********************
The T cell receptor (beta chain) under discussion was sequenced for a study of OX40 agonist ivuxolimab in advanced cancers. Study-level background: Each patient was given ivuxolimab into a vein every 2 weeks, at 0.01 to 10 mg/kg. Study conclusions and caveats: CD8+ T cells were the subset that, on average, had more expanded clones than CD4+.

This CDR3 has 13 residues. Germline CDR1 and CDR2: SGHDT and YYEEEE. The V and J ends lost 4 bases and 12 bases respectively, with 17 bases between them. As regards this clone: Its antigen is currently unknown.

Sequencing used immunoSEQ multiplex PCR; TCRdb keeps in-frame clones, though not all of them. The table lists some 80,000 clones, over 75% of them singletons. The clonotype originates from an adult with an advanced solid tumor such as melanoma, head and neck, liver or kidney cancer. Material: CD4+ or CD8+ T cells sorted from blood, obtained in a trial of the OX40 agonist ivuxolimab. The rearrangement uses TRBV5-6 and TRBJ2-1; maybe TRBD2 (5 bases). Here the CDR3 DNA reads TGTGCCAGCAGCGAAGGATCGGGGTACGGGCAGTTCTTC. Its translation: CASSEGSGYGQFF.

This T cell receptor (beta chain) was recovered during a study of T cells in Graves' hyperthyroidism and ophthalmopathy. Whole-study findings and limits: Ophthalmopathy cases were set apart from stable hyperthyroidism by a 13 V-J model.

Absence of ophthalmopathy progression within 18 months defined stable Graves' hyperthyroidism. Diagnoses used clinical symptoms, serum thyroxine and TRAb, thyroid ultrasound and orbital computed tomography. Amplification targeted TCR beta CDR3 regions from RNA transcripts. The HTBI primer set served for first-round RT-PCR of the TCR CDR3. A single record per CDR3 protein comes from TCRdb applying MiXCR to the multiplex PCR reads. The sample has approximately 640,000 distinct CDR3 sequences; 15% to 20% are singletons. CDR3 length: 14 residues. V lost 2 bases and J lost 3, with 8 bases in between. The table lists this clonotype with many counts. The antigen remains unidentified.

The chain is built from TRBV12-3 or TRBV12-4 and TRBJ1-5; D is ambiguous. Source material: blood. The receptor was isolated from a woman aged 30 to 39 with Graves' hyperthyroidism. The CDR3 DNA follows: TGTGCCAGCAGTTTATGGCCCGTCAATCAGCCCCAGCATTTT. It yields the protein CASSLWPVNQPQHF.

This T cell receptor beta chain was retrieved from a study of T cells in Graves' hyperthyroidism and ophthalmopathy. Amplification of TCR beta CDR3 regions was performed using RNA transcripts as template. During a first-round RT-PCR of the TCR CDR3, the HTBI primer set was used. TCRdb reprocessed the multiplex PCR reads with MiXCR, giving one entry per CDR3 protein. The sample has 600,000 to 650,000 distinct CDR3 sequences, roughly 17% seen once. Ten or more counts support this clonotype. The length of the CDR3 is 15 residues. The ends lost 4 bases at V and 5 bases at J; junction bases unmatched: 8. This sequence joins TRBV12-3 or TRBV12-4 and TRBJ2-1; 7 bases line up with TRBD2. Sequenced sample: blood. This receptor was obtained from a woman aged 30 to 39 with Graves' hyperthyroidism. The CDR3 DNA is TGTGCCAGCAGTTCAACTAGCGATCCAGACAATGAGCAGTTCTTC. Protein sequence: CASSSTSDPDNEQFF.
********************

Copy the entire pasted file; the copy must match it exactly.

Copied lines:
The T cell receptor (beta chain) under discussion was sequenced for a study of OX40 agonist ivuxolimab in advanced cancers. Study-level background: Each patient was given ivuxolimab into a vein every 2 weeks, at 0.01 to 10 mg/kg. Study conclusions and caveats: CD8+ T cells were the subset that, on average, had more expanded clones than CD4+.

This CDR3 has 13 residues. Germline CDR1 and CDR2: SGHDT and YYEEEE. The V and J ends lost 4 bases and 12 bases respectively, with 17 bases between them. As regards this clone: Its antigen is currently unknown.

Sequencing used immunoSEQ multiplex PCR; TCRdb keeps in-frame clones, though not all of them. The table lists some 80,000 clones, over 75% of them singletons. The clonotype originates from an adult with an advanced solid tumor such as melanoma, head and neck, liver or kidney cancer. Material: CD4+ or CD8+ T cells sorted from blood, obtained in a trial of the OX40 agonist ivuxolimab. The rearrangement uses TRBV5-6 and TRBJ2-1; maybe TRBD2 (5 bases). Here the CDR3 DNA reads TGTGCCAGCAGCGAAGGATCGGGGTACGGGCAGTTCTTC. Its translation: CASSEGSGYGQFF.

This T cell receptor (beta chain) was recovered during a study of T cells in Graves' hyperthyroidism and ophthalmopathy. Whole-study findings and limits: Ophthalmopathy cases were set apart from stable hyperthyroidism by a 13 V-J model.

Absence of ophthalmopathy progression within 18 months defined stable Graves' hyperthyroidism. Diagnoses used clinical symptoms, serum thyroxine and TRAb, thyroid ultrasound and orbital computed tomography. Amplification targeted TCR beta CDR3 regions from RNA transcripts. The HTBI primer set served for first-round RT-PCR of the TCR CDR3. A single record per CDR3 protein comes from TCRdb applying MiXCR to the multiplex PCR reads. The sample has approximately 640,000 distinct CDR3 sequences; 15% to 20% are singletons. CDR3 length: 14 residues. V lost 2 bases and J lost 3, with 8 bases in between. The table lists this clonotype with many counts. The antigen remains unidentified.

The chain is built from TRBV12-3 or TRBV12-4 and TRBJ1-5; D is ambiguous. Source material: blood. The receptor was isolated from a woman aged 30 to 39 with Graves' hyperthyroidism. The CDR3 DNA follows: TGTGCCAGCAGTTTATGGCCCGTCAATCAGCCCCAGCATTTT. It yields the protein CASSLWPVNQPQHF.

This T cell receptor beta chain was retrieved from a study of T cells in Graves' hyperthyroidism and ophthalmopathy. Amplification of TCR beta CDR3 regions was performed using RNA transcripts as template. During a first-round RT-PCR of the TCR CDR3, the HTBI primer set was used. TCRdb reprocessed the multiplex PCR reads with MiXCR, giving one entry per CDR3 protein. The sample has 600,000 to 650,000 distinct CDR3 sequences, roughly 17% seen once. Ten or more counts support this clonotype. The length of the CDR3 is 15 residues. The ends lost 4 bases at V and 5 bases at J; junction bases unmatched: 8. This sequence joins TRBV12-3 or TRBV12-4 and TRBJ2-1; 7 bases line up with TRBD2. Sequenced sample: blood. This receptor was obtained from a woman aged 30 to 39 with Graves' hyperthyroidism. The CDR3 DNA is TGTGCCAGCAGTTCAACTAGCGATCCAGACAATGAGCAGTTCTTC. Protein sequence: CASSSTSDPDNEQFF.